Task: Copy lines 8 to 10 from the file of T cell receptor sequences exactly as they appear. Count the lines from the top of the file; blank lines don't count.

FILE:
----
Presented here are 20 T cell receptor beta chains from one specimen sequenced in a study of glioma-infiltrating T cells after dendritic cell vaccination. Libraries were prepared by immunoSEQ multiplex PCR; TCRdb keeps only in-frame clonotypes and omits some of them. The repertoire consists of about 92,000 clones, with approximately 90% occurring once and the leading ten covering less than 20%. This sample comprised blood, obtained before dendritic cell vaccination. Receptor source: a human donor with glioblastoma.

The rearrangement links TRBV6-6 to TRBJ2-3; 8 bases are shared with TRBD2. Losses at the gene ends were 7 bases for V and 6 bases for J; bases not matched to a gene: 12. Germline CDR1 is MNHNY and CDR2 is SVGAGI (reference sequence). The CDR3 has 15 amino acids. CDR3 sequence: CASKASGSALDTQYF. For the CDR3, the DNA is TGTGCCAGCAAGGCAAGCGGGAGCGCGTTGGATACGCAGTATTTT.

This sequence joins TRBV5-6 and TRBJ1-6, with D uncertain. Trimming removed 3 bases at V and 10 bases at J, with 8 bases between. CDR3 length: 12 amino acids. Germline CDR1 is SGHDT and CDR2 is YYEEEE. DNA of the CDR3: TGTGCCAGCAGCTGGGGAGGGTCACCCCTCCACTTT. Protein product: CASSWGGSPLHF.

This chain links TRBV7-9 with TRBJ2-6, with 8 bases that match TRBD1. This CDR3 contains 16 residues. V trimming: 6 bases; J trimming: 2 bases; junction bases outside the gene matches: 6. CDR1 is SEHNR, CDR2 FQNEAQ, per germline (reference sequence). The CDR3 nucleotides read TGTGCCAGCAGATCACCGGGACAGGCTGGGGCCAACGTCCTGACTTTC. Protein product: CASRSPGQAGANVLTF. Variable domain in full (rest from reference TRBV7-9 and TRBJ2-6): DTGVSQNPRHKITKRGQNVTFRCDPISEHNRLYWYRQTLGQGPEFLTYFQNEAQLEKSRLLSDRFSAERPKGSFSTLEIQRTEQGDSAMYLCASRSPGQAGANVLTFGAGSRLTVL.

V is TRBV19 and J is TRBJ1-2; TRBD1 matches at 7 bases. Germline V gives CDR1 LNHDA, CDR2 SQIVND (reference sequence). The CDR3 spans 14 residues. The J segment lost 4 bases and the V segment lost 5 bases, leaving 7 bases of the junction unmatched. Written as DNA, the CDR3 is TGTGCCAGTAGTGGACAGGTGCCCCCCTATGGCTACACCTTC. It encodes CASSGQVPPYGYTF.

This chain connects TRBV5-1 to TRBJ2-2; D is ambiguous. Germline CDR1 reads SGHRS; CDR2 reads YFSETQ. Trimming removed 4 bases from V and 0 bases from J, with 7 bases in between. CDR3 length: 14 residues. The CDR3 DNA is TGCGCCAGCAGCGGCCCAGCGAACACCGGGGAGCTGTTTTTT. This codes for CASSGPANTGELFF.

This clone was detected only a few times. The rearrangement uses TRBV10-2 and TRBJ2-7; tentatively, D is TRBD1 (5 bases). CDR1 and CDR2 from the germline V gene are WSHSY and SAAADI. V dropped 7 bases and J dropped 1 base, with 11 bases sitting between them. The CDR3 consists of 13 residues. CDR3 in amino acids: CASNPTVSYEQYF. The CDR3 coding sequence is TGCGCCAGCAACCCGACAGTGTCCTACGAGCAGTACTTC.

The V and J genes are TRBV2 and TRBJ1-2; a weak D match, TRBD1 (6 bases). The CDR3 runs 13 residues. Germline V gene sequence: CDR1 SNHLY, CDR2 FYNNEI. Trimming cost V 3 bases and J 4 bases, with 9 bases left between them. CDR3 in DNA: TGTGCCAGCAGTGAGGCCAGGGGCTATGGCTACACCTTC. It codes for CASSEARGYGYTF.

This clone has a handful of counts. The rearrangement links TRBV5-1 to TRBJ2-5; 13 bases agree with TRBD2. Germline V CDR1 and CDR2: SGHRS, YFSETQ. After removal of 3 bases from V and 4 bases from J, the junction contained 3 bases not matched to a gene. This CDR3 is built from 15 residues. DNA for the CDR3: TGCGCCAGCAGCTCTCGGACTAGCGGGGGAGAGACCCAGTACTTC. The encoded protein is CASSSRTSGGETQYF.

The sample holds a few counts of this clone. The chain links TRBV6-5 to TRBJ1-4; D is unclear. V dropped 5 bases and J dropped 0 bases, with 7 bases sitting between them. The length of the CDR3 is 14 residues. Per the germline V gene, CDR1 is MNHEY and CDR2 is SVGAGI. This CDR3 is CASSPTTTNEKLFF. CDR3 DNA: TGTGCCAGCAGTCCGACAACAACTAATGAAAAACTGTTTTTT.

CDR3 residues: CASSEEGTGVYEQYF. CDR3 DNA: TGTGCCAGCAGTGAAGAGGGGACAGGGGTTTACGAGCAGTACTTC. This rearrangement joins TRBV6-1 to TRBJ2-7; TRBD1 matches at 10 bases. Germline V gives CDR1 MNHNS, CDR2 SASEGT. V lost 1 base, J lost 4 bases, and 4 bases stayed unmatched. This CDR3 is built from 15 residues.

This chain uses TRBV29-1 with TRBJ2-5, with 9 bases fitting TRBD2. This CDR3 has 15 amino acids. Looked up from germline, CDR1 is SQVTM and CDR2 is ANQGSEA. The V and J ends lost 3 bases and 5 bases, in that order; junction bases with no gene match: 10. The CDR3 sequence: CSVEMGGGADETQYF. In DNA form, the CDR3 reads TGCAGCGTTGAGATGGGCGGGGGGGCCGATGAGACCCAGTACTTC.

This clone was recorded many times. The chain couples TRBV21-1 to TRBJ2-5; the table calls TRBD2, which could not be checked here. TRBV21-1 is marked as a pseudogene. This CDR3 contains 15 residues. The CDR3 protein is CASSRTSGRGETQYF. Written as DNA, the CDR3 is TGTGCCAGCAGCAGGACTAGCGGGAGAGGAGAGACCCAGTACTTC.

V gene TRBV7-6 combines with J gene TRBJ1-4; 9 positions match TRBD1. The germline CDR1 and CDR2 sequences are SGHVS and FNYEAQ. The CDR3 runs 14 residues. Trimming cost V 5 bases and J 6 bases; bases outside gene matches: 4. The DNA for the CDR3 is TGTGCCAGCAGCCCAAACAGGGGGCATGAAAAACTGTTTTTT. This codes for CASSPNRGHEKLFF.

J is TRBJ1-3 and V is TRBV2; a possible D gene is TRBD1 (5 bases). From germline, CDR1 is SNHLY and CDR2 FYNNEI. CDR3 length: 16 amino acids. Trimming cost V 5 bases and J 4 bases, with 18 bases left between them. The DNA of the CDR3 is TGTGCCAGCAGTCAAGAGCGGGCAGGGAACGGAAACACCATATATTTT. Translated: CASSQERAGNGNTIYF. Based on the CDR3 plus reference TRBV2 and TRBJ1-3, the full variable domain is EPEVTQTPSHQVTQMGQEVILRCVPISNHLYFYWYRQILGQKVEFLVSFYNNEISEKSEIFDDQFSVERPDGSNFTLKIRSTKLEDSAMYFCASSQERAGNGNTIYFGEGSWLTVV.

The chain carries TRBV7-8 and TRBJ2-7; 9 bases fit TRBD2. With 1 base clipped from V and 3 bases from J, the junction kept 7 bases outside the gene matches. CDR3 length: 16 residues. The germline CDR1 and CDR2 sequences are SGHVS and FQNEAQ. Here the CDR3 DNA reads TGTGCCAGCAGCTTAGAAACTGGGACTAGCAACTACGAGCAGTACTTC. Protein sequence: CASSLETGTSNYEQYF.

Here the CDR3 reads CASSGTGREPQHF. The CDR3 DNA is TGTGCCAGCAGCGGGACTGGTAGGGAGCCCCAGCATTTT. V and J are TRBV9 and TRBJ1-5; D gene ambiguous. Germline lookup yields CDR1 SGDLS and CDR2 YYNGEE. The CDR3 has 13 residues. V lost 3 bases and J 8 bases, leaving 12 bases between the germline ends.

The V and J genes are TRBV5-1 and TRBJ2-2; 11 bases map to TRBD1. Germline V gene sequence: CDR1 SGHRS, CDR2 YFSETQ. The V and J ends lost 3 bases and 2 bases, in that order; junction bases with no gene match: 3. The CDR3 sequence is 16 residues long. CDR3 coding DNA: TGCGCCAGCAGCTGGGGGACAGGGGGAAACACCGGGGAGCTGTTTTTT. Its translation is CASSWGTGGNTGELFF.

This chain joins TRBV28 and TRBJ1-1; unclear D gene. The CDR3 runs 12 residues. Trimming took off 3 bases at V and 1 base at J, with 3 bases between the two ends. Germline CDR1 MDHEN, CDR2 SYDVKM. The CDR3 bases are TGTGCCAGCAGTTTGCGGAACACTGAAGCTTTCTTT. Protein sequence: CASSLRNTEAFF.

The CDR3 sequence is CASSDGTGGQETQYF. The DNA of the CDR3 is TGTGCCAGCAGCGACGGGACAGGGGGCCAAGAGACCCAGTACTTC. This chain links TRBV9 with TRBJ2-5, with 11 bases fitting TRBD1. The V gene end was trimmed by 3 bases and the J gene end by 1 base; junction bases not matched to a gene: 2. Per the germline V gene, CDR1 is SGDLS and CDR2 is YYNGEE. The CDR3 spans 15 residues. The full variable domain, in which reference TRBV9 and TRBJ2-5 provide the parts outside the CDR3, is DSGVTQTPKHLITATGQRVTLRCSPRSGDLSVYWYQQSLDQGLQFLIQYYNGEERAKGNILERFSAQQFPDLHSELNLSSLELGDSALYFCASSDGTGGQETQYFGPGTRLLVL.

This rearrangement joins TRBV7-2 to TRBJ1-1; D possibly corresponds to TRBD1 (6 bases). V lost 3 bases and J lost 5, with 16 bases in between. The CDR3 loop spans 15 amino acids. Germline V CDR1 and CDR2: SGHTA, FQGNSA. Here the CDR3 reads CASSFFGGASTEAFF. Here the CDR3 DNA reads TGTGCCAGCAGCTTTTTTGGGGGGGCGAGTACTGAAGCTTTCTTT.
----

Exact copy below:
The V and J genes are TRBV2 and TRBJ1-2; a weak D match, TRBD1 (6 bases). The CDR3 runs 13 residues. Germline V gene sequence: CDR1 SNHLY, CDR2 FYNNEI. Trimming cost V 3 bases and J 4 bases, with 9 bases left between them. CDR3 in DNA: TGTGCCAGCAGTGAGGCCAGGGGCTATGGCTACACCTTC. It codes for CASSEARGYGYTF.

This clone has a handful of counts. The rearrangement links TRBV5-1 to TRBJ2-5; 13 bases agree with TRBD2. Germline V CDR1 and CDR2: SGHRS, YFSETQ. After removal of 3 bases from V and 4 bases from J, the junction contained 3 bases not matched to a gene. This CDR3 is built from 15 residues. DNA for the CDR3: TGCGCCAGCAGCTCTCGGACTAGCGGGGGAGAGACCCAGTACTTC. The encoded protein is CASSSRTSGGETQYF.

The sample holds a few counts of this clone. The chain links TRBV6-5 to TRBJ1-4; D is unclear. V dropped 5 bases and J dropped 0 bases, with 7 bases sitting between them. The length of the CDR3 is 14 residues. Per the germline V gene, CDR1 is MNHEY and CDR2 is SVGAGI. This CDR3 is CASSPTTTNEKLFF. CDR3 DNA: TGTGCCAGCAGTCCGACAACAACTAATGAAAAACTGTTTTTT.